On Day 7 at the All-England club, tournament organizers had a choice: Who to put on Centre Court, the #1 woman in the world, and the reigning French Open champion, playing the #15, or the #2 playing the #14.
Apparently, it was a no-brainer. The club thought that Victoria Azarenka, #2, would play a far better match than the #1, so-called “Russian” Maria Sharapova, so Sharapova was relegated to Court 1. It was a painful public humiliation for Russia’s “best” player.
But Wimbledon was wrong. Azarenka blew her opponent off the court in straight sets, with her #14-ranked rival taking just one game. The match involving Sharapova was a bit more competitive, with the straight-set loser claiming seven games instead of just one.
And Sharapova’s match was more dramatic for another reason: The so-called “best” player in the women’s game was the loser. In a match that lasted just 84 minutes, Sharapova saw her serve broken four different times by a player not even ranked in the world’s top 10, and she won barely half of the points on which she got her first serve into play.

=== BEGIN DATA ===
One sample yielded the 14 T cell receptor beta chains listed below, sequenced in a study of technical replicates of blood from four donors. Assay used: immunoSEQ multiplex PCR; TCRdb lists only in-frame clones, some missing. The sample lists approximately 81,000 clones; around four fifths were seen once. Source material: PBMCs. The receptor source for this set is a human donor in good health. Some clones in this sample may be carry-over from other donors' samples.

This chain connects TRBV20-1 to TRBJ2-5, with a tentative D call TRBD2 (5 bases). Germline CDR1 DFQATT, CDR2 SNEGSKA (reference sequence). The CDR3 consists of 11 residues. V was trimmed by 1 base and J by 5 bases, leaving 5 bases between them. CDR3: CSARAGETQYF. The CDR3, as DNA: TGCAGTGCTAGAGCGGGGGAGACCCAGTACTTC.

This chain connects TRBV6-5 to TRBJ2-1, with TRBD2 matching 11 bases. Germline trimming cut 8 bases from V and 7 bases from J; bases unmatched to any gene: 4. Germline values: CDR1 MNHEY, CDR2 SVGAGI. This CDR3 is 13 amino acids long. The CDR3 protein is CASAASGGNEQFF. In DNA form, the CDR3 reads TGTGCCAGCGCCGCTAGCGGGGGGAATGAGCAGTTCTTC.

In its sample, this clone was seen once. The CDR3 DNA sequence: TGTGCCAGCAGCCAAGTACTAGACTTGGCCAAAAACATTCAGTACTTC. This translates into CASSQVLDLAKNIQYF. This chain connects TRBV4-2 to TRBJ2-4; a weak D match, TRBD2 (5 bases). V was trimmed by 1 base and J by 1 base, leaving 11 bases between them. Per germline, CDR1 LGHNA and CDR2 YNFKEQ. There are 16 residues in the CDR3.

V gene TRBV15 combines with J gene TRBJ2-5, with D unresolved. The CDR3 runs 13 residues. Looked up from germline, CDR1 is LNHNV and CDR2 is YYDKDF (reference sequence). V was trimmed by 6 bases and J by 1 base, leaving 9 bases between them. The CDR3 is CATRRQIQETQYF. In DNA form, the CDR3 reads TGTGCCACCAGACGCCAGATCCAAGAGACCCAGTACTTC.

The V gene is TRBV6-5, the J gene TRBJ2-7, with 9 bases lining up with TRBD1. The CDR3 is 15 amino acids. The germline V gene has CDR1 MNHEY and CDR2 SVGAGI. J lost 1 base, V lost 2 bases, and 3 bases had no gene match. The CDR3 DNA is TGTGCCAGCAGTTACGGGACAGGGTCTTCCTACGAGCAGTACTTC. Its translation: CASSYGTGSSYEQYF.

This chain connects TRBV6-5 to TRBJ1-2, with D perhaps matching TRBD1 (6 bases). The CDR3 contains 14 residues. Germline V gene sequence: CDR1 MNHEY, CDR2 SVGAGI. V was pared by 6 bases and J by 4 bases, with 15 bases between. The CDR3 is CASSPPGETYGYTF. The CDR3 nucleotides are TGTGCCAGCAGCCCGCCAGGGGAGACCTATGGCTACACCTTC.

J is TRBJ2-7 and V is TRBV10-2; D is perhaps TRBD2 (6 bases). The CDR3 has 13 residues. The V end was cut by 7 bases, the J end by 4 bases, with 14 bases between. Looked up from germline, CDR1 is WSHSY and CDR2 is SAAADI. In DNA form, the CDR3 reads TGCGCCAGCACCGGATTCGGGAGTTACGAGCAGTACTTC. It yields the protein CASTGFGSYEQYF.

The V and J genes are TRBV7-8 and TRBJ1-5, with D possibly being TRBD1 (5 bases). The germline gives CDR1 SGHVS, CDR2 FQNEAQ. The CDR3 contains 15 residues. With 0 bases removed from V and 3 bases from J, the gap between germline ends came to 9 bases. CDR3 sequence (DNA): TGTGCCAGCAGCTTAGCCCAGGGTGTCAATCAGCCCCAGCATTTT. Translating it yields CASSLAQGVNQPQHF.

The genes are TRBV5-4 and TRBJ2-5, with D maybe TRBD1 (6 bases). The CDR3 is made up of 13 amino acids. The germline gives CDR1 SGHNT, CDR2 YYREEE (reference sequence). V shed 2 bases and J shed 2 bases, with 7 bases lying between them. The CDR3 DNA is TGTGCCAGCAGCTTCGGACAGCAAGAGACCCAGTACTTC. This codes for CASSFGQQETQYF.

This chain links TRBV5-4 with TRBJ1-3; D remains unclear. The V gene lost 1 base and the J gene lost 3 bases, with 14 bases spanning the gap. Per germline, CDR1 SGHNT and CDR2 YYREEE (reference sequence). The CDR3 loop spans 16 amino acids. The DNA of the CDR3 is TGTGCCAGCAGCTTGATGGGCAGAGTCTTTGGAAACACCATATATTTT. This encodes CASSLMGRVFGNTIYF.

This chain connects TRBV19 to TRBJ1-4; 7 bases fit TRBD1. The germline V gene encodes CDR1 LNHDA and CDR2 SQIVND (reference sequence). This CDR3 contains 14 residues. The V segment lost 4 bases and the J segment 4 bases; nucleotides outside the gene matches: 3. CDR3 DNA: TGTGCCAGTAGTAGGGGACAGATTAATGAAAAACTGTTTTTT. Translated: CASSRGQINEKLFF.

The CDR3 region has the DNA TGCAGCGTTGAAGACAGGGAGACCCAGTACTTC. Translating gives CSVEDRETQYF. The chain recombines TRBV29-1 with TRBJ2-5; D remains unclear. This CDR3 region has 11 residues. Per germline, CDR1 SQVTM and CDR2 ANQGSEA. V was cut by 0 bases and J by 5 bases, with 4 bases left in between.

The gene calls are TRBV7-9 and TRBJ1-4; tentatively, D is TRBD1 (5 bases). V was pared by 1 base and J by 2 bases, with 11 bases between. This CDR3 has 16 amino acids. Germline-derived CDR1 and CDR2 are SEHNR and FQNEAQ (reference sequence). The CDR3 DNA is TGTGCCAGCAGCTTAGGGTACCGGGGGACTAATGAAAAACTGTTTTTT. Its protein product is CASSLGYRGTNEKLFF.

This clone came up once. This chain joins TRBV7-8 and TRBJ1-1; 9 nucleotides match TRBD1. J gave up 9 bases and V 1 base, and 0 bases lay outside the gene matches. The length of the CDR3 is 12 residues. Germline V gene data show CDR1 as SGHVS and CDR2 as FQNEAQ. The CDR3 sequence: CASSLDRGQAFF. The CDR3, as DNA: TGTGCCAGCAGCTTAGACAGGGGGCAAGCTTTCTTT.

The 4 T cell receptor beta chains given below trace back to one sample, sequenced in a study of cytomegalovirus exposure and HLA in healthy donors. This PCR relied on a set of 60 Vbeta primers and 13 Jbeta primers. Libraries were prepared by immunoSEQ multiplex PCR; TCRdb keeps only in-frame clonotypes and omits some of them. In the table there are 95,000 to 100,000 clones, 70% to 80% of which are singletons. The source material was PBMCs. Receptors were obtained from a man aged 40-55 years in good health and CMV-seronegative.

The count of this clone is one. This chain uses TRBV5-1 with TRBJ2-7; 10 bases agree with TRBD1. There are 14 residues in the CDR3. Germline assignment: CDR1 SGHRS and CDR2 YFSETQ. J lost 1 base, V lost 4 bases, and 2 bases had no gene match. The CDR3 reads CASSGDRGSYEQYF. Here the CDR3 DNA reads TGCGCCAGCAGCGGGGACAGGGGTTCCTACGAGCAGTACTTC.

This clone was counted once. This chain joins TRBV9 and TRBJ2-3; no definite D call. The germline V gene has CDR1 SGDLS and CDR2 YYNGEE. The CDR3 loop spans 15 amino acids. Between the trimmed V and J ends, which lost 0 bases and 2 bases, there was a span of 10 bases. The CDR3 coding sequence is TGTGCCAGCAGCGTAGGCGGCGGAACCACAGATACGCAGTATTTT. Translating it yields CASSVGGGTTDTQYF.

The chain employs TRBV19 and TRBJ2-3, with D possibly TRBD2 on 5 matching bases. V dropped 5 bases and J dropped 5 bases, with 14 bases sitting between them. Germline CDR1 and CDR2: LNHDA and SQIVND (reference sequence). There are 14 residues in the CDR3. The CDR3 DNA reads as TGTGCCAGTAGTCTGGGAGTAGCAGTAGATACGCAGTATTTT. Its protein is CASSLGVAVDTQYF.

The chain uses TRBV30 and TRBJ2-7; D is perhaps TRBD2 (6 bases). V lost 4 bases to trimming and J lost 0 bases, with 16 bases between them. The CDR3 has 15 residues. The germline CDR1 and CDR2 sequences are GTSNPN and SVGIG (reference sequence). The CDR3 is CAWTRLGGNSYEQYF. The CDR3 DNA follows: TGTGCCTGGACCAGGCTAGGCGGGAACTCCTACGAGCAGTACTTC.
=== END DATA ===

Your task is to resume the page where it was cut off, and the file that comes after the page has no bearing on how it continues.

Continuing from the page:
And Sharapova didn’t just lose the match and the chance at a grand slam title. She also lost her #1 ranking, after holding it for just one month, the same situation that prevailed the last time she held the top spot. She won’t even hold #2, which will be taken over by the current #3 who reached the Wimbledon finals. Ouch.
Sharapova’s brutal triple humiliation at Wimbledon proves how right we were when we reported that her ascending to the #1 ranking due to recent tournament wins in Rome and Paris was nothing more than the same dumb luck that has characterized her entire career. Sharapova coasted through both of those tournaments never having to face a serious match from a top-ranked opponent. As soon as she faced tough opposition at Wimbledon, she folded up like a house of cards.